Update (2018-12-13): A chest X-ray taken today displays my port quite nicely! The white objects under my opposite arm are staple-like sutures used during my last surgical biopsy.

Update (2018-12-14): A CT taken today shows my port nicely too! This CT series was re-sliced, maximum projected, then windowed to maximize bone visibility and hide soft tissue. The port is visible on the left side of the image, but the contrast dye used during the CT is also visible coming through an IV line. If you look closely you can see where the IV line turns into a needle, enters my arm, fills the veins, and clears once it enters my heart.

PET CT Reveals Progression

In July 2018, after 6 years of careful observation while my disease rested in an indolent state, the lymphoma kicked into gear and started growing rapidly. I experienced an abnormal increase in generalized lymphadenopathy (beyond the level I had come to get used to as normal), and a CT revealed thoracic and axial lymph nodes which were significantly larger than typical. A PET CT revealed high metabolic activity in many chains of lymph nodes, indicating the disease had shifted in its behavior from indolent to aggressive.

On one hand it’s disappointing that the disease began progressing. On the other, it’s now in a state where it is more likely to respond to treatment. In August 2018 the decision was made to begin interventional treatment: chemotherapy to attack the actively-growing lymphoma, followed by an autologous stem cell transplant (treatment which includes very high doses of chemotherapy, total-body radiation, and a type of bone marrow transplant where I am both the donor and recipient) which may help prevent its recurrence in the future.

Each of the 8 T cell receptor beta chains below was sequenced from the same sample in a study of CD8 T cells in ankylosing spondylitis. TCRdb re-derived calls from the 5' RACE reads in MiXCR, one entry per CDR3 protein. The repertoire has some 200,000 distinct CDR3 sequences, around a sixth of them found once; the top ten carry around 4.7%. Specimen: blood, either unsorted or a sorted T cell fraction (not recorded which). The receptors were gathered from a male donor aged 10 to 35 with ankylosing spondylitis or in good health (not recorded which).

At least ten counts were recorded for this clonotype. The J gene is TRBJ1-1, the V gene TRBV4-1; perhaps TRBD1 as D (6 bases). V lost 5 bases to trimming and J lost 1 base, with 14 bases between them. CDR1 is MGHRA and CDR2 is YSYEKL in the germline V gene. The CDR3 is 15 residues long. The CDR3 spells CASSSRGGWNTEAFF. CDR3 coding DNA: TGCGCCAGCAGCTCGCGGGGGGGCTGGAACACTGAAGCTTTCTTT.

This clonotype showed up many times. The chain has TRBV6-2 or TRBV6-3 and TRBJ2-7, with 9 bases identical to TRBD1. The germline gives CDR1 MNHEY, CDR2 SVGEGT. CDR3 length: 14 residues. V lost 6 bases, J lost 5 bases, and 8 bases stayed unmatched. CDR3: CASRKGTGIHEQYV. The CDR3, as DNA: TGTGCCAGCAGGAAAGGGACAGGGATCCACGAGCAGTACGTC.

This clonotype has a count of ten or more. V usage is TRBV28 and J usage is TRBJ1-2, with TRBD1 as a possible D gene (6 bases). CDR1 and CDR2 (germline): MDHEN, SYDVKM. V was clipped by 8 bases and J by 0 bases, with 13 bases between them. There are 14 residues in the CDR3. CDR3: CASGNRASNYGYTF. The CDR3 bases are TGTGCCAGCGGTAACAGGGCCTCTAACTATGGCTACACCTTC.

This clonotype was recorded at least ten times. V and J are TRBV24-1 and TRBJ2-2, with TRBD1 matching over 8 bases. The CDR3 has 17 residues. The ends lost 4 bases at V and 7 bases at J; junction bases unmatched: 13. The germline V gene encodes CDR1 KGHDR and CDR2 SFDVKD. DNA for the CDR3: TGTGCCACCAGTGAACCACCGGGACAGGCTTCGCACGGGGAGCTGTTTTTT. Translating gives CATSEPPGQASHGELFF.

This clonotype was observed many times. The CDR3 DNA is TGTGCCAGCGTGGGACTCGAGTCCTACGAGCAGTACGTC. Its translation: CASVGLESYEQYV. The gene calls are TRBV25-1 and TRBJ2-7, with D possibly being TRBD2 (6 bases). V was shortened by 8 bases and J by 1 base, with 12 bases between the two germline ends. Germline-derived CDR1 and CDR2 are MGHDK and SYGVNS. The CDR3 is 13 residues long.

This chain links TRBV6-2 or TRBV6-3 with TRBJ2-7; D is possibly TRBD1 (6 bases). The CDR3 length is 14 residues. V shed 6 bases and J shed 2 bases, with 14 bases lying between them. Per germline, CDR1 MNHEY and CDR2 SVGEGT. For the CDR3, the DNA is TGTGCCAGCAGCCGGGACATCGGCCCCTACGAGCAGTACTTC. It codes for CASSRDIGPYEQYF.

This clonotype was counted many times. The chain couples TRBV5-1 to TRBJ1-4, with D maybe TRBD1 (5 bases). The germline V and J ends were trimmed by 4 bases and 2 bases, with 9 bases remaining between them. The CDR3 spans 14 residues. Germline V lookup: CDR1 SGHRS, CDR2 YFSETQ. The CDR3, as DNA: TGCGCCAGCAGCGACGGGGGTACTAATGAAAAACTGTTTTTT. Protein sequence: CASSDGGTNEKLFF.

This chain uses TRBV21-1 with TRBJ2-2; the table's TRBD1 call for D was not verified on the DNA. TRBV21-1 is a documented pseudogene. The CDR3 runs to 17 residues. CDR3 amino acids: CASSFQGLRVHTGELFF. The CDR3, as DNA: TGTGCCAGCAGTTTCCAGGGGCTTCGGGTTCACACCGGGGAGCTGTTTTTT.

A Change in Symptoms

My first realization that something was changing in the status of my disease came while filming a YouTube video about FTDI microchips. I noticed the cervical lymph nodes on my left side were swollen, took a selfie to assess what they looked like, then kept shooting the video with my body turned in such a way as to minimize the notability of my left neck.

That picture was taken May 29 2018, and at my next doctor visit was 8 days later. The oncologist was concerned about the progression and ordered additional imaging (a CT) to get a better idea of what may be changing.

A History of my Cancer

It's been a few years since I've written about this, so here's the story.

In April 2012 I had some alarming symptoms (lymphadenopathy, weight loss, night sweats) and visited an oncologist for the first time. This picture was taken just before my first doctor visit, and I’m in scrubs because I was a dental student at the time (I hadn’t started the DMD/PhD program yet). After several blood tests and two surgical biopsies I was eventually diagnosed with non-Hodgkin’s lymphoma (NHL). More specifically, Lennert’s Lymphoma, a rare lymphoepithelioid variant of peripheral T-cell lymphoma in the not otherwise specified category T-cell lymphomas.

Of interest is one of K. Lennert’s early publications from 1986 (there are earlier ones, but this one is open-access). Its title describes condition as “a monoclonal proliferation of helper T cells“, and in its text further characterizes it as “special variant of Hodgkin’s disease characterized by a high percentage of epithelioid cells and rarely containing the Reed-Sternberg cells characteristic of classical Hodgkin’s disease.”